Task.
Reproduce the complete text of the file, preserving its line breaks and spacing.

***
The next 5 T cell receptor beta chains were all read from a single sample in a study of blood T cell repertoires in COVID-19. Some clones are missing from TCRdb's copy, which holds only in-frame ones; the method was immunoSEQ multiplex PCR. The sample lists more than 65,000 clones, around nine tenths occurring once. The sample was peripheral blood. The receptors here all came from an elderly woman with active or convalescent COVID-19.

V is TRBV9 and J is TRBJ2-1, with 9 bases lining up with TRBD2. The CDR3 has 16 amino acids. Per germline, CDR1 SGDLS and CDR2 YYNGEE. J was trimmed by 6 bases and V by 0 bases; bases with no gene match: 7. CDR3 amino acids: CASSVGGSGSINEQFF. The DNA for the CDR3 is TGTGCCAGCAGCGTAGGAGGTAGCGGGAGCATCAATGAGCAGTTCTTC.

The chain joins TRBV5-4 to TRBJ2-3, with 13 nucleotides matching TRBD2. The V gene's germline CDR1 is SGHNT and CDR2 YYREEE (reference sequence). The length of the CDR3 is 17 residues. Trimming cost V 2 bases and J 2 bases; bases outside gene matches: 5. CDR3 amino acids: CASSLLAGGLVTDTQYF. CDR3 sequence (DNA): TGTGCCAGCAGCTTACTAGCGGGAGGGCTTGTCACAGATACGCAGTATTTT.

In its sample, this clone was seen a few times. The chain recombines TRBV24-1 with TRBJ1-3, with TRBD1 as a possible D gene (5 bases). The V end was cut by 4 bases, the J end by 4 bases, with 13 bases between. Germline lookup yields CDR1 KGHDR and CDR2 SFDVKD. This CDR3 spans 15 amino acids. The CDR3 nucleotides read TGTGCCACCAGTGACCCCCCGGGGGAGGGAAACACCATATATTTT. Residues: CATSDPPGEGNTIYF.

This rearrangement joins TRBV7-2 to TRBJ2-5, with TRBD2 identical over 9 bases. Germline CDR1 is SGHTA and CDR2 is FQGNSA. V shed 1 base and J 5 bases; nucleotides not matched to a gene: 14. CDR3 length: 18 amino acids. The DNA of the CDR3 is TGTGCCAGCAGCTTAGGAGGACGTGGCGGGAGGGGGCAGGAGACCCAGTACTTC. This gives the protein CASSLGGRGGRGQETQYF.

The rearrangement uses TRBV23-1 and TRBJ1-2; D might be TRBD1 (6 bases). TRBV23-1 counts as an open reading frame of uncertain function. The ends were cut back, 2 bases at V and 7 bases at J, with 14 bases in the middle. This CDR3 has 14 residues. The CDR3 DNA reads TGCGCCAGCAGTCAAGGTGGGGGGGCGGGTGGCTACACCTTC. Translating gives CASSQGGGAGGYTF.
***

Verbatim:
The next 5 T cell receptor beta chains were all read from a single sample in a study of blood T cell repertoires in COVID-19. Some clones are missing from TCRdb's copy, which holds only in-frame ones; the method was immunoSEQ multiplex PCR. The sample lists more than 65,000 clones, around nine tenths occurring once. The sample was peripheral blood. The receptors here all came from an elderly woman with active or convalescent COVID-19.

V is TRBV9 and J is TRBJ2-1, with 9 bases lining up with TRBD2. The CDR3 has 16 amino acids. Per germline, CDR1 SGDLS and CDR2 YYNGEE. J was trimmed by 6 bases and V by 0 bases; bases with no gene match: 7. CDR3 amino acids: CASSVGGSGSINEQFF. The DNA for the CDR3 is TGTGCCAGCAGCGTAGGAGGTAGCGGGAGCATCAATGAGCAGTTCTTC.

The chain joins TRBV5-4 to TRBJ2-3, with 13 nucleotides matching TRBD2. The V gene's germline CDR1 is SGHNT and CDR2 YYREEE (reference sequence). The length of the CDR3 is 17 residues. Trimming cost V 2 bases and J 2 bases; bases outside gene matches: 5. CDR3 amino acids: CASSLLAGGLVTDTQYF. CDR3 sequence (DNA): TGTGCCAGCAGCTTACTAGCGGGAGGGCTTGTCACAGATACGCAGTATTTT.

In its sample, this clone was seen a few times. The chain recombines TRBV24-1 with TRBJ1-3, with TRBD1 as a possible D gene (5 bases). The V end was cut by 4 bases, the J end by 4 bases, with 13 bases between. Germline lookup yields CDR1 KGHDR and CDR2 SFDVKD. This CDR3 spans 15 amino acids. The CDR3 nucleotides read TGTGCCACCAGTGACCCCCCGGGGGAGGGAAACACCATATATTTT. Residues: CATSDPPGEGNTIYF.

This rearrangement joins TRBV7-2 to TRBJ2-5, with TRBD2 identical over 9 bases. Germline CDR1 is SGHTA and CDR2 is FQGNSA. V shed 1 base and J 5 bases; nucleotides not matched to a gene: 14. CDR3 length: 18 amino acids. The DNA of the CDR3 is TGTGCCAGCAGCTTAGGAGGACGTGGCGGGAGGGGGCAGGAGACCCAGTACTTC. This gives the protein CASSLGGRGGRGQETQYF.

The rearrangement uses TRBV23-1 and TRBJ1-2; D might be TRBD1 (6 bases). TRBV23-1 counts as an open reading frame of uncertain function. The ends were cut back, 2 bases at V and 7 bases at J, with 14 bases in the middle. This CDR3 has 14 residues. The CDR3 DNA reads TGCGCCAGCAGTCAAGGTGGGGGGGCGGGTGGCTACACCTTC. Translating gives CASSQGGGAGGYTF.